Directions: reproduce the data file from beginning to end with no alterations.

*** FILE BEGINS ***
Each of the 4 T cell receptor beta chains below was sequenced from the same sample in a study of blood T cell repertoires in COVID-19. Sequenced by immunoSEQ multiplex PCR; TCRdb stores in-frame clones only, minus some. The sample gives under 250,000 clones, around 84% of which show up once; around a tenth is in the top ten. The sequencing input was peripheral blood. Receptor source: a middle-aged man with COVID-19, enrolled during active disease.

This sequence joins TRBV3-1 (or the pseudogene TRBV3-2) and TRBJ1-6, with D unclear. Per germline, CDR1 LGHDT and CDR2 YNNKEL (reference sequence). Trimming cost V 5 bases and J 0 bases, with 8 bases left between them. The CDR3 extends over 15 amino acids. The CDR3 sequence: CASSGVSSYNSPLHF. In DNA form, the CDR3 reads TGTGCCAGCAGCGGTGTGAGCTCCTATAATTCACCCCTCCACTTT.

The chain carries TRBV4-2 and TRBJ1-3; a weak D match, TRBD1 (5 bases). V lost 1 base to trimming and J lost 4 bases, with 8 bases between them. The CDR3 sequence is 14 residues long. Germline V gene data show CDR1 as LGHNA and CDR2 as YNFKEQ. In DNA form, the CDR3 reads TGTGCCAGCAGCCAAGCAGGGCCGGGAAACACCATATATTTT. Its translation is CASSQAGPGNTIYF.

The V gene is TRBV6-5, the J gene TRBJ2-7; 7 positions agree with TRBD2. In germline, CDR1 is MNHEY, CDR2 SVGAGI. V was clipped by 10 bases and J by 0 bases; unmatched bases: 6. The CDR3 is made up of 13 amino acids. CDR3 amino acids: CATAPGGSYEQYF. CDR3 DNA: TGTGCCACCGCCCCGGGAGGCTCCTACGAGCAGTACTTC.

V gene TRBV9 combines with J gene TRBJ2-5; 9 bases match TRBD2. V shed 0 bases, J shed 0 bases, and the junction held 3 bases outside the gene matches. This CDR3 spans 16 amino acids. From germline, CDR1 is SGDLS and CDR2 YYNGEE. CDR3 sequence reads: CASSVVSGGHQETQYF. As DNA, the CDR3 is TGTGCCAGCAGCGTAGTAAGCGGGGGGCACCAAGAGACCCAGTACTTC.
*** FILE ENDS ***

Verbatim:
Each of the 4 T cell receptor beta chains below was sequenced from the same sample in a study of blood T cell repertoires in COVID-19. Sequenced by immunoSEQ multiplex PCR; TCRdb stores in-frame clones only, minus some. The sample gives under 250,000 clones, around 84% of which show up once; around a tenth is in the top ten. The sequencing input was peripheral blood. Receptor source: a middle-aged man with COVID-19, enrolled during active disease.

This sequence joins TRBV3-1 (or the pseudogene TRBV3-2) and TRBJ1-6, with D unclear. Per germline, CDR1 LGHDT and CDR2 YNNKEL (reference sequence). Trimming cost V 5 bases and J 0 bases, with 8 bases left between them. The CDR3 extends over 15 amino acids. The CDR3 sequence: CASSGVSSYNSPLHF. In DNA form, the CDR3 reads TGTGCCAGCAGCGGTGTGAGCTCCTATAATTCACCCCTCCACTTT.

The chain carries TRBV4-2 and TRBJ1-3; a weak D match, TRBD1 (5 bases). V lost 1 base to trimming and J lost 4 bases, with 8 bases between them. The CDR3 sequence is 14 residues long. Germline V gene data show CDR1 as LGHNA and CDR2 as YNFKEQ. In DNA form, the CDR3 reads TGTGCCAGCAGCCAAGCAGGGCCGGGAAACACCATATATTTT. Its translation is CASSQAGPGNTIYF.

The V gene is TRBV6-5, the J gene TRBJ2-7; 7 positions agree with TRBD2. In germline, CDR1 is MNHEY, CDR2 SVGAGI. V was clipped by 10 bases and J by 0 bases; unmatched bases: 6. The CDR3 is made up of 13 amino acids. CDR3 amino acids: CATAPGGSYEQYF. CDR3 DNA: TGTGCCACCGCCCCGGGAGGCTCCTACGAGCAGTACTTC.

V gene TRBV9 combines with J gene TRBJ2-5; 9 bases match TRBD2. V shed 0 bases, J shed 0 bases, and the junction held 3 bases outside the gene matches. This CDR3 spans 16 amino acids. From germline, CDR1 is SGDLS and CDR2 YYNGEE. CDR3 sequence reads: CASSVVSGGHQETQYF. As DNA, the CDR3 is TGTGCCAGCAGCGTAGTAAGCGGGGGGCACCAAGAGACCCAGTACTTC.